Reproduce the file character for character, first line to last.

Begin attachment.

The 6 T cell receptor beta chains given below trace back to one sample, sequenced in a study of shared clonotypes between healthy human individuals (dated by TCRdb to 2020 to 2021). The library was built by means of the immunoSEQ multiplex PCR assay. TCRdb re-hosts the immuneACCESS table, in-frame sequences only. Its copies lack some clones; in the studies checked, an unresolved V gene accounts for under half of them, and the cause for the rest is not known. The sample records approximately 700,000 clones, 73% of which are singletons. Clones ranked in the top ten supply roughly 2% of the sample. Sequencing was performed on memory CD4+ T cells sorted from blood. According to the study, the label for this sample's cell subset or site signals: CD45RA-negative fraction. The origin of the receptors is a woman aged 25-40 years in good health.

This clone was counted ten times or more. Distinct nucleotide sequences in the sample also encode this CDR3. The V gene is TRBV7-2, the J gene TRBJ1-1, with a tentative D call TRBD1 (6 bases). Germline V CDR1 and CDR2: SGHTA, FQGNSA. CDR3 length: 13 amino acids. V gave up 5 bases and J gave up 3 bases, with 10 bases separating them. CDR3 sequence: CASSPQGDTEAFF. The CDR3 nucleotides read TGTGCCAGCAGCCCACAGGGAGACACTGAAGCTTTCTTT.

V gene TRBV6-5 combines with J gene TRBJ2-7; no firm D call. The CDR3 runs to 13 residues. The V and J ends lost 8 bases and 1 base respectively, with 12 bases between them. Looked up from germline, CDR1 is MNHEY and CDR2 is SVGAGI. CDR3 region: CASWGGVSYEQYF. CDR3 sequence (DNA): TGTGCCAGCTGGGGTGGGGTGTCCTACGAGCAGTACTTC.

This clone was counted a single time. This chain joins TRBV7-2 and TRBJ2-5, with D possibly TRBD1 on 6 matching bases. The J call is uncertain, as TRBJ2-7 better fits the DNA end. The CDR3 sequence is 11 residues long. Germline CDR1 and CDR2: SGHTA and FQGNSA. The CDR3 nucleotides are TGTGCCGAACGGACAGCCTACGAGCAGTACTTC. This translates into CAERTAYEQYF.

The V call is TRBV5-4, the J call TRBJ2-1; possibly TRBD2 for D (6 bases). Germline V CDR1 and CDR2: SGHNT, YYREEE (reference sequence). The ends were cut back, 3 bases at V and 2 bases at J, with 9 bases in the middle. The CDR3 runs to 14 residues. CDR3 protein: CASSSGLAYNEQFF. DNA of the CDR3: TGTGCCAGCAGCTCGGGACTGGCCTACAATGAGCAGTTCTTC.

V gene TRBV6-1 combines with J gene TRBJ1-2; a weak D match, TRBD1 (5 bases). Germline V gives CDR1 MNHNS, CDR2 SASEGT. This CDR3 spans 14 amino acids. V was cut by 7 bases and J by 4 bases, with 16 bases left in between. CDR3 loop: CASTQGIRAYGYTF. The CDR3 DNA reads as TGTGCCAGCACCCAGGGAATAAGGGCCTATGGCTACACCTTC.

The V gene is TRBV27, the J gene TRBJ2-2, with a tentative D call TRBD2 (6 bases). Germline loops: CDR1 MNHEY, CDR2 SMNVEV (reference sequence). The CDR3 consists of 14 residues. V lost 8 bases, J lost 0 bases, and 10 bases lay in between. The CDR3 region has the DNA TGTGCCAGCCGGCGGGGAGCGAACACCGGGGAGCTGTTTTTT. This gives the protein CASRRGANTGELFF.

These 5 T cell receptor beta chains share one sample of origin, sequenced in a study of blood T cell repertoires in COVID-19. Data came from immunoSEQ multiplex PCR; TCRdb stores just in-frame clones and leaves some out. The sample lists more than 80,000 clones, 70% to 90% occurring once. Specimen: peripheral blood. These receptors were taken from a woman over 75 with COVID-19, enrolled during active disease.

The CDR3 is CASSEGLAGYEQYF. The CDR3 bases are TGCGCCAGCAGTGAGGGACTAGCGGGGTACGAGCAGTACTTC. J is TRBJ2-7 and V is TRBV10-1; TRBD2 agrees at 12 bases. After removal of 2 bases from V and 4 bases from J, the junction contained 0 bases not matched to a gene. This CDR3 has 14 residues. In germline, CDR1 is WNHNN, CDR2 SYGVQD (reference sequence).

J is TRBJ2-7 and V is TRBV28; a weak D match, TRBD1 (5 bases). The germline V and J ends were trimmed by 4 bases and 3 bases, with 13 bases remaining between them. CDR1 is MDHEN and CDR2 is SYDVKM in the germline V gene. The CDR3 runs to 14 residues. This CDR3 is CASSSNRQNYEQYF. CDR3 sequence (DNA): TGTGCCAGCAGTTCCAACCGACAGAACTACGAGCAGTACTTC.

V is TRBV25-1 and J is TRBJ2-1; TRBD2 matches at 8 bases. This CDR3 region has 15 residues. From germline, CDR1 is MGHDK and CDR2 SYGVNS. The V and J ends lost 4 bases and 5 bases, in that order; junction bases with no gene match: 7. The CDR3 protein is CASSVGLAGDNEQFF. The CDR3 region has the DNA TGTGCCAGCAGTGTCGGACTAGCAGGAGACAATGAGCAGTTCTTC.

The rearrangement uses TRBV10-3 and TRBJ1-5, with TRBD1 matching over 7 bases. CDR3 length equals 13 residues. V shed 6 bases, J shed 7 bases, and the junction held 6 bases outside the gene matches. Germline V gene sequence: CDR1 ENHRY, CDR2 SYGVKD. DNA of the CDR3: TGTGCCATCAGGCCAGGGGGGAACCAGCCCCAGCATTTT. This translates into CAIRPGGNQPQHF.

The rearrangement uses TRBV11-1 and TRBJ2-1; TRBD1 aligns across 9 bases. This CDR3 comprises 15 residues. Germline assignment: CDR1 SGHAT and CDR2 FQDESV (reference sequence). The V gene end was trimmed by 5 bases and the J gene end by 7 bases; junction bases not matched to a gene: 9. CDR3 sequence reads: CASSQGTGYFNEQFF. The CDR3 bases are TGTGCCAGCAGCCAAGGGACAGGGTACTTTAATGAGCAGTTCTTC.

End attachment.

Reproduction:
The 6 T cell receptor beta chains given below trace back to one sample, sequenced in a study of shared clonotypes between healthy human individuals (dated by TCRdb to 2020 to 2021). The library was built by means of the immunoSEQ multiplex PCR assay. TCRdb re-hosts the immuneACCESS table, in-frame sequences only. Its copies lack some clones; in the studies checked, an unresolved V gene accounts for under half of them, and the cause for the rest is not known. The sample records approximately 700,000 clones, 73% of which are singletons. Clones ranked in the top ten supply roughly 2% of the sample. Sequencing was performed on memory CD4+ T cells sorted from blood. According to the study, the label for this sample's cell subset or site signals: CD45RA-negative fraction. The origin of the receptors is a woman aged 25-40 years in good health.

This clone was counted ten times or more. Distinct nucleotide sequences in the sample also encode this CDR3. The V gene is TRBV7-2, the J gene TRBJ1-1, with a tentative D call TRBD1 (6 bases). Germline V CDR1 and CDR2: SGHTA, FQGNSA. CDR3 length: 13 amino acids. V gave up 5 bases and J gave up 3 bases, with 10 bases separating them. CDR3 sequence: CASSPQGDTEAFF. The CDR3 nucleotides read TGTGCCAGCAGCCCACAGGGAGACACTGAAGCTTTCTTT.

V gene TRBV6-5 combines with J gene TRBJ2-7; no firm D call. The CDR3 runs to 13 residues. The V and J ends lost 8 bases and 1 base respectively, with 12 bases between them. Looked up from germline, CDR1 is MNHEY and CDR2 is SVGAGI. CDR3 region: CASWGGVSYEQYF. CDR3 sequence (DNA): TGTGCCAGCTGGGGTGGGGTGTCCTACGAGCAGTACTTC.

This clone was counted a single time. This chain joins TRBV7-2 and TRBJ2-5, with D possibly TRBD1 on 6 matching bases. The J call is uncertain, as TRBJ2-7 better fits the DNA end. The CDR3 sequence is 11 residues long. Germline CDR1 and CDR2: SGHTA and FQGNSA. The CDR3 nucleotides are TGTGCCGAACGGACAGCCTACGAGCAGTACTTC. This translates into CAERTAYEQYF.

The V call is TRBV5-4, the J call TRBJ2-1; possibly TRBD2 for D (6 bases). Germline V CDR1 and CDR2: SGHNT, YYREEE (reference sequence). The ends were cut back, 3 bases at V and 2 bases at J, with 9 bases in the middle. The CDR3 runs to 14 residues. CDR3 protein: CASSSGLAYNEQFF. DNA of the CDR3: TGTGCCAGCAGCTCGGGACTGGCCTACAATGAGCAGTTCTTC.

V gene TRBV6-1 combines with J gene TRBJ1-2; a weak D match, TRBD1 (5 bases). Germline V gives CDR1 MNHNS, CDR2 SASEGT. This CDR3 spans 14 amino acids. V was cut by 7 bases and J by 4 bases, with 16 bases left in between. CDR3 loop: CASTQGIRAYGYTF. The CDR3 DNA reads as TGTGCCAGCACCCAGGGAATAAGGGCCTATGGCTACACCTTC.

The V gene is TRBV27, the J gene TRBJ2-2, with a tentative D call TRBD2 (6 bases). Germline loops: CDR1 MNHEY, CDR2 SMNVEV (reference sequence). The CDR3 consists of 14 residues. V lost 8 bases, J lost 0 bases, and 10 bases lay in between. The CDR3 region has the DNA TGTGCCAGCCGGCGGGGAGCGAACACCGGGGAGCTGTTTTTT. This gives the protein CASRRGANTGELFF.

These 5 T cell receptor beta chains share one sample of origin, sequenced in a study of blood T cell repertoires in COVID-19. Data came from immunoSEQ multiplex PCR; TCRdb stores just in-frame clones and leaves some out. The sample lists more than 80,000 clones, 70% to 90% occurring once. Specimen: peripheral blood. These receptors were taken from a woman over 75 with COVID-19, enrolled during active disease.

The CDR3 is CASSEGLAGYEQYF. The CDR3 bases are TGCGCCAGCAGTGAGGGACTAGCGGGGTACGAGCAGTACTTC. J is TRBJ2-7 and V is TRBV10-1; TRBD2 agrees at 12 bases. After removal of 2 bases from V and 4 bases from J, the junction contained 0 bases not matched to a gene. This CDR3 has 14 residues. In germline, CDR1 is WNHNN, CDR2 SYGVQD (reference sequence).

J is TRBJ2-7 and V is TRBV28; a weak D match, TRBD1 (5 bases). The germline V and J ends were trimmed by 4 bases and 3 bases, with 13 bases remaining between them. CDR1 is MDHEN and CDR2 is SYDVKM in the germline V gene. The CDR3 runs to 14 residues. This CDR3 is CASSSNRQNYEQYF. CDR3 sequence (DNA): TGTGCCAGCAGTTCCAACCGACAGAACTACGAGCAGTACTTC.

V is TRBV25-1 and J is TRBJ2-1; TRBD2 matches at 8 bases. This CDR3 region has 15 residues. From germline, CDR1 is MGHDK and CDR2 SYGVNS. The V and J ends lost 4 bases and 5 bases, in that order; junction bases with no gene match: 7. The CDR3 protein is CASSVGLAGDNEQFF. The CDR3 region has the DNA TGTGCCAGCAGTGTCGGACTAGCAGGAGACAATGAGCAGTTCTTC.

The rearrangement uses TRBV10-3 and TRBJ1-5, with TRBD1 matching over 7 bases. CDR3 length equals 13 residues. V shed 6 bases, J shed 7 bases, and the junction held 6 bases outside the gene matches. Germline V gene sequence: CDR1 ENHRY, CDR2 SYGVKD. DNA of the CDR3: TGTGCCATCAGGCCAGGGGGGAACCAGCCCCAGCATTTT. This translates into CAIRPGGNQPQHF.

The rearrangement uses TRBV11-1 and TRBJ2-1; TRBD1 aligns across 9 bases. This CDR3 comprises 15 residues. Germline assignment: CDR1 SGHAT and CDR2 FQDESV (reference sequence). The V gene end was trimmed by 5 bases and the J gene end by 7 bases; junction bases not matched to a gene: 9. CDR3 sequence reads: CASSQGTGYFNEQFF. The CDR3 bases are TGTGCCAGCAGCCAAGGGACAGGGTACTTTAATGAGCAGTTCTTC.